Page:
A lot of progress made actually yesterday and today but I held off posting the updates as the majority of the work was done today. First in line was a coat of Future applied overall to the vehicle and allowed to set for a couple of hours before the decal markings were applied. The markings are fairly straightforward, just a set of turret numbers and the Totenkopf emblem on the front and rear. The Totenkopf was an interesting arrangement, it's actually 3 parts with the white background as one decal, followed by the eyes/nose of the skull, and then the jaw line as the final piece. These were all applied and given a dose of Walther's Solvaset to insure they snugged down tight to the surface. Then a second coat of Future was applied and left to set again, this time overnight since it was a Friday.
Starting out this morning, I began the weathering process by applying a pin wash of Raw Umber to all the different detail surfaces. The wash is a mix of about 90/10 Thinner/Raw Umber enamels and the brush is a 3/0 sable brush.
The beauty of the Future sealing coats is that the underlying coat is thoroughly protected and the wash I applied can now be adjusted and worked into the finish or removed as needed. To do this, I use the same 3/0 brush as before but use a spare mixing bottle with clean thinner to coax the excess wash into places where I want it to go or remove it entirely.
For example, in the photo below, you'll see on the left side the forward portion of the hull has had the wash adjusted while on the right side the rear engine deck hasn't yet received its attention. By working carefully and wiping the brush on a paper towel frequently to avoid paint build-up, the wash can be fine-tuned to very tight tolerances and any tide-markes removed or blended in.
Going over the whole vehicle, I spent about 3 hours adjusting the wash until I was satisfied with the results on both the hull and turret.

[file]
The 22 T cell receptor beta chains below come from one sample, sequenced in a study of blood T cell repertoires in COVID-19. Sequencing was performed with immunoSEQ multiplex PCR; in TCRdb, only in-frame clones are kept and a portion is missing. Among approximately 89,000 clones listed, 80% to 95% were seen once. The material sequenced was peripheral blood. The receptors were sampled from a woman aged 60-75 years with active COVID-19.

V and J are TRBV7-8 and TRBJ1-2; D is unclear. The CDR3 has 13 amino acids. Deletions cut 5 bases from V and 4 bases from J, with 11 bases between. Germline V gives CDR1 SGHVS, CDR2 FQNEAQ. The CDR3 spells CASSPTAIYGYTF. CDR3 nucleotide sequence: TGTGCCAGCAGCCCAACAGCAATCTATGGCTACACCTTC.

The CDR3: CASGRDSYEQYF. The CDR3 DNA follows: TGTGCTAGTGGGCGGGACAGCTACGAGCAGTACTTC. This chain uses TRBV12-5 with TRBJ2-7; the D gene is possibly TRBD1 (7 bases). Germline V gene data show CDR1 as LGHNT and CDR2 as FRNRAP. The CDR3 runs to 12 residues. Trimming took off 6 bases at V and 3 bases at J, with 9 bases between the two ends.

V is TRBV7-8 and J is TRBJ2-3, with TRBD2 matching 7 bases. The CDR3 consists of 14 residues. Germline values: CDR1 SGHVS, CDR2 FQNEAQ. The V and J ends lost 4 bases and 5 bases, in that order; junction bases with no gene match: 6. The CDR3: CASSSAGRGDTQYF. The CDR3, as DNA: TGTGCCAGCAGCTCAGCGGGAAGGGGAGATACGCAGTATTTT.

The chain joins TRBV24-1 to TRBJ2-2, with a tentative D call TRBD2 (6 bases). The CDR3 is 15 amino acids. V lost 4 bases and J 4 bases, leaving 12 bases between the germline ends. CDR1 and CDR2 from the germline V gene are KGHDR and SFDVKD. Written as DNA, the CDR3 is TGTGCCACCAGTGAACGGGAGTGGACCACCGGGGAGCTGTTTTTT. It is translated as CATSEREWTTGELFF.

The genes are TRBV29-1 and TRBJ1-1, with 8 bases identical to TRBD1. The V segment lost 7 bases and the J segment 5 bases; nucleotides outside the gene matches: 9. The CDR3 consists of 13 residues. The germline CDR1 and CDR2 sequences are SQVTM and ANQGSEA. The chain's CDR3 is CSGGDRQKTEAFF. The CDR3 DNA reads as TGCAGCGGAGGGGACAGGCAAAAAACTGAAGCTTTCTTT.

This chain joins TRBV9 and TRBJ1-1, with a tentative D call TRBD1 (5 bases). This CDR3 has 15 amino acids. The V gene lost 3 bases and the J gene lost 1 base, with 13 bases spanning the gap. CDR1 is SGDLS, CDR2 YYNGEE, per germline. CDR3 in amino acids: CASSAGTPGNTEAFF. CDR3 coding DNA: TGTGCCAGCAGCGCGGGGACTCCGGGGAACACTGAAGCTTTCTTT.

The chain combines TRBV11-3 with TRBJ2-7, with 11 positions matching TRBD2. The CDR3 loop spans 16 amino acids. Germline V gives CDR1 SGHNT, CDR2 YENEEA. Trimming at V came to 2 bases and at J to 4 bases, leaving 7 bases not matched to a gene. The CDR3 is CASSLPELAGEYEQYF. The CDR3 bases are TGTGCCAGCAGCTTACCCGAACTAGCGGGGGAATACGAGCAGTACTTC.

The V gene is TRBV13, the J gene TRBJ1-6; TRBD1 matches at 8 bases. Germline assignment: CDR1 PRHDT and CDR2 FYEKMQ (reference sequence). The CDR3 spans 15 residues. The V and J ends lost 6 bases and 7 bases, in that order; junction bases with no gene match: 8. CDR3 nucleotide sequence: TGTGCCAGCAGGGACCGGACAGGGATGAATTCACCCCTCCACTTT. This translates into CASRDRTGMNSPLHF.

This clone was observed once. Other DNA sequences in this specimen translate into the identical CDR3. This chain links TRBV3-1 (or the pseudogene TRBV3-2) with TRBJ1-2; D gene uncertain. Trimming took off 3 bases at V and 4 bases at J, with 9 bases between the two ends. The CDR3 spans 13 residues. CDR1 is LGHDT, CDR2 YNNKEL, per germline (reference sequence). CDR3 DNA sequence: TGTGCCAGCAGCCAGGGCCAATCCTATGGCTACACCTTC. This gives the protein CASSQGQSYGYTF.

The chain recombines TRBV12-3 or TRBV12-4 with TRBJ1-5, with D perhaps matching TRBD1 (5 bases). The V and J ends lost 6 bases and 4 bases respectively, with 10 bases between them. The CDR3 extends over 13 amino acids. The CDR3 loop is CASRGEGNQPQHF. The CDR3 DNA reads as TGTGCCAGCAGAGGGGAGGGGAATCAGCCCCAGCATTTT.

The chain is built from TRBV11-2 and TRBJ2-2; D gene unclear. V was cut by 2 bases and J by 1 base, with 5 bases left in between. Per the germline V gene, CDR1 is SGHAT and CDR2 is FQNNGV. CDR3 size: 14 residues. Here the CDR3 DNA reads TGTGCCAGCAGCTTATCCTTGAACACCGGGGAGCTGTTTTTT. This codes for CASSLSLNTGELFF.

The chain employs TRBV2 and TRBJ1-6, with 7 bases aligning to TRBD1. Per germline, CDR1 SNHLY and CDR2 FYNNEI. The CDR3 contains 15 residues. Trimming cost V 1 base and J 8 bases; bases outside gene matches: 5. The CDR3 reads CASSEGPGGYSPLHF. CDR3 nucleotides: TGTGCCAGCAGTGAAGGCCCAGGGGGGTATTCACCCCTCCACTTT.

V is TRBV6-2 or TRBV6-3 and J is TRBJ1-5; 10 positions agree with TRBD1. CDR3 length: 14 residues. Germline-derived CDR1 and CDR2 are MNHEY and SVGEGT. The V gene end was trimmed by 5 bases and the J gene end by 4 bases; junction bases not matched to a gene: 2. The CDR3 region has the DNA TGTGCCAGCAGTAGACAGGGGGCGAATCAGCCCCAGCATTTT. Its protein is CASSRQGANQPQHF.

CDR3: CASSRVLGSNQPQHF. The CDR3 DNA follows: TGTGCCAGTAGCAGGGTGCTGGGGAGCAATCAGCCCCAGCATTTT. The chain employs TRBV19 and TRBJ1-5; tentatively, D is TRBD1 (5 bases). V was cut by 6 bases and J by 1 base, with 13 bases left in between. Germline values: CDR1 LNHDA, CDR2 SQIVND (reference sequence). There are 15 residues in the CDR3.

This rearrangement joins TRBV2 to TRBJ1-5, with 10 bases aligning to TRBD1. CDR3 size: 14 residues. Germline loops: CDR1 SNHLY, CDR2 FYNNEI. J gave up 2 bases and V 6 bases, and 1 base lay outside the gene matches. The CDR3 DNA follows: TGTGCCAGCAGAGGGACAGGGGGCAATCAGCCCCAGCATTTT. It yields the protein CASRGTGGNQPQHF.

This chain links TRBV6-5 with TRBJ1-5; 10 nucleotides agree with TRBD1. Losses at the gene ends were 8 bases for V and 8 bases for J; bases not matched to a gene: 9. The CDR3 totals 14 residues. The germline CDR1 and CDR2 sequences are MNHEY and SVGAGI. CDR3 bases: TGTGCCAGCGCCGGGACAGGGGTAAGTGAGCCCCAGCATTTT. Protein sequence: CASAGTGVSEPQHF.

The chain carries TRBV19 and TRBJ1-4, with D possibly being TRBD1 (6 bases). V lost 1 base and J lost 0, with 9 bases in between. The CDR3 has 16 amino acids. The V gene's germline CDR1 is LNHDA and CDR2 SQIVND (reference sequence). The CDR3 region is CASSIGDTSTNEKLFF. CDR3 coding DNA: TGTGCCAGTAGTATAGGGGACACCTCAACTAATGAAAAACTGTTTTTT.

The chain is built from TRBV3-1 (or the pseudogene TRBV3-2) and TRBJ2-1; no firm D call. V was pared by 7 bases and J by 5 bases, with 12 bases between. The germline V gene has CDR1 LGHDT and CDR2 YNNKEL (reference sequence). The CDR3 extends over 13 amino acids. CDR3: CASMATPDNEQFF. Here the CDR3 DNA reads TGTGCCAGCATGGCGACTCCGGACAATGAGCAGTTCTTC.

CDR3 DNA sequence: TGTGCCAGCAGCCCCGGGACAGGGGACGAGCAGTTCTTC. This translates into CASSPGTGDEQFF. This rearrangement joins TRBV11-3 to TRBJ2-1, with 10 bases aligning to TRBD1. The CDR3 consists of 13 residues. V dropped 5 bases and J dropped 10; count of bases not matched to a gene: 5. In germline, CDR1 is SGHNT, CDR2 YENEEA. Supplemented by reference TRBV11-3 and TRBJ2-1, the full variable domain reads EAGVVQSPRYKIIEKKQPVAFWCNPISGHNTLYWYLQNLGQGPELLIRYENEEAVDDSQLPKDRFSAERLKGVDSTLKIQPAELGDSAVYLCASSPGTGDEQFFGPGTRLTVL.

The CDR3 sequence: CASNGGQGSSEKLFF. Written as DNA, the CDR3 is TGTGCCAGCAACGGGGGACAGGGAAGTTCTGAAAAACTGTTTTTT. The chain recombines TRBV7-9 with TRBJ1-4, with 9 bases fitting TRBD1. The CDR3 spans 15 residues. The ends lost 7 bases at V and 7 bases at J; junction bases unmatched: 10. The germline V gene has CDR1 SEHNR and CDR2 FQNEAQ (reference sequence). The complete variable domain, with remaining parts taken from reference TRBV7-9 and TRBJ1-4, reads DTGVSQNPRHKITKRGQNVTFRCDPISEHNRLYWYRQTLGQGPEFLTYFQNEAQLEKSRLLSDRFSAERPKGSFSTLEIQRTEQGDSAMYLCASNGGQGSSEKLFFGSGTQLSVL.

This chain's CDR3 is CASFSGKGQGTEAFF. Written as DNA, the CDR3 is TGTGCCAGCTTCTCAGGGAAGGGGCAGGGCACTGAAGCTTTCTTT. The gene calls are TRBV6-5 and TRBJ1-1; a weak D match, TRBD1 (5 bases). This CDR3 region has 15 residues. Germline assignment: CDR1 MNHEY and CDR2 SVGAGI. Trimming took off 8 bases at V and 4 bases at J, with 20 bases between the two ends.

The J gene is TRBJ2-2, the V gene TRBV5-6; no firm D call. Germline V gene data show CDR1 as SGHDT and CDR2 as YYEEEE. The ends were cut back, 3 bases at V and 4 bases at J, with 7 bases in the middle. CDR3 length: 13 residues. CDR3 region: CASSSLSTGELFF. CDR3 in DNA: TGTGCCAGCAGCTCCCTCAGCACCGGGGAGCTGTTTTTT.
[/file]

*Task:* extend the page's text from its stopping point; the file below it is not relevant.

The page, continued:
The entire vehicle was then given a coat of Testor's Lusterless Flat in the rattlecan and allowed to thoroughly dry before moving on to the next step of weathering the suspension and running gear. I opted for a mix of Russian Dark Earth and Dark Mud Mig Pigments and added them together at a roughly 50-50 ratio into a prescription bottle lid and mixed them together as a dry-powder first.
Then I added ordinary tap water to produce a wet mixture and applied it with a 0 round sable brush and allowed it to air-dry.
The best way to describe the next step in the process is "addition by subtraction" meaning that the desired effect is achieved by carefully removing the pigments from the areas where they were too heavy or I didn't want them to be. To do this, I go over the surface first with a set of stiff bristled brushes, while wearing a dust mask to avoid inhaling the fine pigment powder, and then follow-up with moistened q-tips to further remove or blend the pigments.
Once that's done, then I carefully dry-brush some Steel on the track faces on the front and rear for their wear.
And that's where it stands...I'll let it sit overnight and then check to see if any adjustments need to be made and then it's off to the photo-booth for the final completion shots.